Working Backwards: Insights, Stories, and Secrets from Inside Amazon says that 3P sellers loved FBA when it launched back in September 2006 as it turned warehousing into a variable cost for them instead of a fixed cost. Having careers at Amazon, the book’s authors are biased but that doesn’t make them wrong. The Amazon Jungle author, Rick Cesari, has been a successful 3P seller and he says the best way to store, pick, pack and ship on Amazon is with FBA. He notes that the costs are far outweighed by benefits like the Prime Badge which can boost sales as much as 30%. In his experience, when shipping from his own warehouse, the outbound shipping costs by themselves without the pick and pack fees were the same price as the all-inclusive FBA fees. His praise of FBA in The Amazon Jungle is abundant:
FBA gives you scalability. When your product lands and you go from selling one a day to 1,000, Amazon can accommodate that higher daily volume without you having to hire staff or find a larger warehouse space. Fulfillment by Amazon is a big reason why Amazon won e-commerce. While I strongly recommend FBA for even the most experienced Amazon Sellers, there is also no better way for new Amazon Sellers to get started. Besides becoming your fulfillment center, there are a number of additional advantages, including low cost, especially for smaller-packaged items. Through FBA, Amazon fully supports your growth and handles some of the customer service issues, like returns.
Marketplace Pulse shows that 3P gross merchandise volume (“GMV”) is growing much faster than 1P GMV:
Image Source: Marketplace Pulse
The 2020 shareholder letter says that 3P merchants had cumulative profits in the range of $25 billion to $39 billion during the year.
The trailing-twelve-month (“TTM”) revenue for the 3P segment is nearly $90 billion. In October 2018, the WSJ said the following about 3P margins:
Third-party sales are more profitable than Amazon’s typical retail sales as they don’t involve inventory and other related charges. Brian Nowak of Morgan Stanley estimates about 20% margins on earnings before interest, taxes, depreciation and amortization for Amazon’s third-party transactions compared to less than 5% for typical retail sales.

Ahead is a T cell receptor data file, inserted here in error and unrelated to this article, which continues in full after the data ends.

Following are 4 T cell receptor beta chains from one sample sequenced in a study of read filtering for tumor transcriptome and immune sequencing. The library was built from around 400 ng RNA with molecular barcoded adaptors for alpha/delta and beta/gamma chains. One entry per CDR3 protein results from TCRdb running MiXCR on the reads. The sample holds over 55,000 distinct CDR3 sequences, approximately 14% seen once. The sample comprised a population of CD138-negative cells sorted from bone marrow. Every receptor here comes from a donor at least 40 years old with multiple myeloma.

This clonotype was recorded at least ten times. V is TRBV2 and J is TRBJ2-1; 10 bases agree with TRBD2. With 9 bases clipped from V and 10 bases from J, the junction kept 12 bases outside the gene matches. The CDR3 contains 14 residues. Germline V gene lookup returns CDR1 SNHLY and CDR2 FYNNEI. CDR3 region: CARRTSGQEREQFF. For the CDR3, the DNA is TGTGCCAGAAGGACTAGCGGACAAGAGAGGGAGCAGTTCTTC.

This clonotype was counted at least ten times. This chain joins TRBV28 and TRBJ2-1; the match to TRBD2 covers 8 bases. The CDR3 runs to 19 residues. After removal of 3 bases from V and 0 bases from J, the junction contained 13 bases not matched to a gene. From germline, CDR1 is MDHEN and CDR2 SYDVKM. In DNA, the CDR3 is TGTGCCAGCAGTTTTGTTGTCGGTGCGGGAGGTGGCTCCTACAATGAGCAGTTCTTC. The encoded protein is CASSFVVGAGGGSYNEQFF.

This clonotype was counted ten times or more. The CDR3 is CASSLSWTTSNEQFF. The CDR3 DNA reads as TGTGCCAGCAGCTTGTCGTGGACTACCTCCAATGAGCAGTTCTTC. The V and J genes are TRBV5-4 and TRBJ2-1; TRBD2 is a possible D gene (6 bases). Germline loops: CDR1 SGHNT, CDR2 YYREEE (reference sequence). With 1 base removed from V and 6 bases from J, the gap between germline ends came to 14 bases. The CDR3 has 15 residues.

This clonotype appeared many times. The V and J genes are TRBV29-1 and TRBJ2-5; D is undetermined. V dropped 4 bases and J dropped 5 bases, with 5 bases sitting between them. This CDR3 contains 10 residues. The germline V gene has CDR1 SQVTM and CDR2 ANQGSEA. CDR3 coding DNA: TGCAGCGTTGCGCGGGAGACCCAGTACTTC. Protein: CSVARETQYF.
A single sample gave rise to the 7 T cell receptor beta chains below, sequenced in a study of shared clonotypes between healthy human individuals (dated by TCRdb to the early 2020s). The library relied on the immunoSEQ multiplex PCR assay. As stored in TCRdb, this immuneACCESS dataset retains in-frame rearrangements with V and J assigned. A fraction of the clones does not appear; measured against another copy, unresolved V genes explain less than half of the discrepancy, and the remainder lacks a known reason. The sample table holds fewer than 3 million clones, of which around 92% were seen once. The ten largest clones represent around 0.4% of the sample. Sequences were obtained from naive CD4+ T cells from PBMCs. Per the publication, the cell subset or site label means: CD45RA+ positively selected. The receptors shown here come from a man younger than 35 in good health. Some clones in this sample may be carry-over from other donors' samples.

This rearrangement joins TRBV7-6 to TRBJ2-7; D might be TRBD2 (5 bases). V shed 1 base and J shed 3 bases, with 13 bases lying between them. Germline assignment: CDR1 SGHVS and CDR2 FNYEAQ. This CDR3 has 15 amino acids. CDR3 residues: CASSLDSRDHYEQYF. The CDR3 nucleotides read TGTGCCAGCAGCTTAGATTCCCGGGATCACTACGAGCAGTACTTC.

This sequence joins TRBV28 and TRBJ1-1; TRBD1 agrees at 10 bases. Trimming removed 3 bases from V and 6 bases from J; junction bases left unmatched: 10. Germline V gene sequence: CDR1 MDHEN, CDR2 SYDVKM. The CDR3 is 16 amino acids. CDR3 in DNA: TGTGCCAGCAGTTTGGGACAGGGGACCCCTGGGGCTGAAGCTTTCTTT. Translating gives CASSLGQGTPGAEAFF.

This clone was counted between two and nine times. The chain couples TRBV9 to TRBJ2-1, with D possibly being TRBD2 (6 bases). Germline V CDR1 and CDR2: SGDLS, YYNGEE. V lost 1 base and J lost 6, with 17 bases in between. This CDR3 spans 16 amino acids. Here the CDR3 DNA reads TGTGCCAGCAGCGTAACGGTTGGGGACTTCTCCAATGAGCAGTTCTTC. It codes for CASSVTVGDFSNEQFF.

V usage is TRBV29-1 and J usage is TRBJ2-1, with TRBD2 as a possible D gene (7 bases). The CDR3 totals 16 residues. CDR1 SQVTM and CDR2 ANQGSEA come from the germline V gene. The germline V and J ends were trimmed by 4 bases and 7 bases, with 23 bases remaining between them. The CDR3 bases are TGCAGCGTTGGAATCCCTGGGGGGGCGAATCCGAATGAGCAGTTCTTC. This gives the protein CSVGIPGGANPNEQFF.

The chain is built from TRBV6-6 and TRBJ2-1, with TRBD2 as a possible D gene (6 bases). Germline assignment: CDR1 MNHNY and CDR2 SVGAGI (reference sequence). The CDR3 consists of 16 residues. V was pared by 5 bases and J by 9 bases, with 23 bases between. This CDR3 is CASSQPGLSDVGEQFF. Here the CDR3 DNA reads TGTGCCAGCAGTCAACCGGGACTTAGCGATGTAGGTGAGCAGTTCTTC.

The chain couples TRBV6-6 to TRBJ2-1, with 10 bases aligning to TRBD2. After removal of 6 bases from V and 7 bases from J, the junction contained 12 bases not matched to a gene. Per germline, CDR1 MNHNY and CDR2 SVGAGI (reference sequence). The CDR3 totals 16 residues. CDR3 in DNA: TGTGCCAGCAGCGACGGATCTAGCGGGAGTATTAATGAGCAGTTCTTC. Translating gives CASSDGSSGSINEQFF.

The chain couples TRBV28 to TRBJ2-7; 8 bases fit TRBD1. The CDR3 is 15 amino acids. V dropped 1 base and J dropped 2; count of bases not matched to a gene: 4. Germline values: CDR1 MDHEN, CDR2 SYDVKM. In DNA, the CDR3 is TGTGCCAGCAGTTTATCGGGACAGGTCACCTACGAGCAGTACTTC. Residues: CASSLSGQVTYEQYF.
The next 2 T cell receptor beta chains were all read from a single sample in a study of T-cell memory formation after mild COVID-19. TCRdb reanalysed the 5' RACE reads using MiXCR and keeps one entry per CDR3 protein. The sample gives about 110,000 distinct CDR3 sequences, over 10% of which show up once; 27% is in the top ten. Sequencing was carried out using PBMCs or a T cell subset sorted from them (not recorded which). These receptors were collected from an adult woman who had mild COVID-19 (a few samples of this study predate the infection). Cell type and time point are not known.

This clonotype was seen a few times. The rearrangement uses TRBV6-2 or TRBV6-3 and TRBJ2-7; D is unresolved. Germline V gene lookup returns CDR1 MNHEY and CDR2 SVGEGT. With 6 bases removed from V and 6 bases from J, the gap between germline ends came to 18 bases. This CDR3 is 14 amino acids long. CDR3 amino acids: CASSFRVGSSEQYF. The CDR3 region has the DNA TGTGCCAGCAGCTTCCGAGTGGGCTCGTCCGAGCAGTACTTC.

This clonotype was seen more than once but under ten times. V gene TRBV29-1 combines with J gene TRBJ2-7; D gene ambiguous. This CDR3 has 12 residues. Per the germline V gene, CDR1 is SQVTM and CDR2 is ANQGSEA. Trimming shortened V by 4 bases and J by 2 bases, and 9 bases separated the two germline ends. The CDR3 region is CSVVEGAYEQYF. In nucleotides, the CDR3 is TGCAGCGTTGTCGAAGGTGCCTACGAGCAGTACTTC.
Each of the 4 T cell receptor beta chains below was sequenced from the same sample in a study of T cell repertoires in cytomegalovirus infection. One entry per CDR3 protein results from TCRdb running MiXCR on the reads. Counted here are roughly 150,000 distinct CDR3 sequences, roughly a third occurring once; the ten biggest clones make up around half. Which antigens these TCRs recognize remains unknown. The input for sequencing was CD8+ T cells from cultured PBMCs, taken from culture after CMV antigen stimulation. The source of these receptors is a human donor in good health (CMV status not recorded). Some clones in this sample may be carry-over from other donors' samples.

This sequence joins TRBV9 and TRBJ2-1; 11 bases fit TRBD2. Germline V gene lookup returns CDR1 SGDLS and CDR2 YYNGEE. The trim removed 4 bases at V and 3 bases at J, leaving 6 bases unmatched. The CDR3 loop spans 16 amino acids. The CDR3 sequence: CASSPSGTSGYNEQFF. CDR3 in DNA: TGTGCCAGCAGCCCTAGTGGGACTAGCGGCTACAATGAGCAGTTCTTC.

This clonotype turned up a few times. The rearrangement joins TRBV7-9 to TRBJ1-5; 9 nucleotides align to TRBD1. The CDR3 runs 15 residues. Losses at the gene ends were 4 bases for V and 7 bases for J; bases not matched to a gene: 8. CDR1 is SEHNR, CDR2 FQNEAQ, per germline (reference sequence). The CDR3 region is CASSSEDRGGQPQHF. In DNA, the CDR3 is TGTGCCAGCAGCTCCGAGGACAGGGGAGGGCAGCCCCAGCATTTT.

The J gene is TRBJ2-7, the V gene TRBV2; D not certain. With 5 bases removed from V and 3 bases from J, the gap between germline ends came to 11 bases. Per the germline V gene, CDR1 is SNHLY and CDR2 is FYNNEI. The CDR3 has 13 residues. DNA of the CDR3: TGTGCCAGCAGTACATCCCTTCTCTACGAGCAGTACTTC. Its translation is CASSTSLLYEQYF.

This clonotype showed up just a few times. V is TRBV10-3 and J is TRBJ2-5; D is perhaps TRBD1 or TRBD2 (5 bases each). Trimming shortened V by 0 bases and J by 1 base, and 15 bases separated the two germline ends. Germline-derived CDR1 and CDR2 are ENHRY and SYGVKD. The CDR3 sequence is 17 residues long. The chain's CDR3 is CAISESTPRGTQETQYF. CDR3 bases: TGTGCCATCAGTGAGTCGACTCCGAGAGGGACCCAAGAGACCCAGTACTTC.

Jason Goldberg said the following about 3P margins in a January 2020 podcast:
It’s totally viable that this looks like a better profitability business than AWS.
Given the fact that 3P has higher growth, higher GMV and higher profit margins than 1P, I think it is easily worth 2 to 2.5 times the midpoint of my 1P, Physical Stores And Subscription valuation range. I value this segment at about $525 billion to $656 billion.
Per the 1Q21 call, advertising revenue accelerated during the quarter:
In addition to our strong segment results, advertising revenue within the North America and international segments also accelerated during the quarter.
Amazon 3P merchants are heavily incentivized to use the advertising ecosystem. The October 2020 Investigation of Competition in Digital Markets Report says that a recent survey showed that among large brands in the Amazon marketplace, at least 73% of them used Amazon’s advertising service and at least 65% spent $40,000 or more per month on it.
The Amazon Jungle explains why 3P merchants are incentivized to use the advertising ecosystem. Feeding the Amazon algorithm is the key to high 3P merchant sales. Part of this feeding process is to start with low prices for a new product as the prices can gradually be raised over time. Ads are another part of the feeding process which is why the advertising segment is sticky. The book recommends spending as much as 100% of the sales amount on Sponsored Ads for the first 30 days after a product is launched: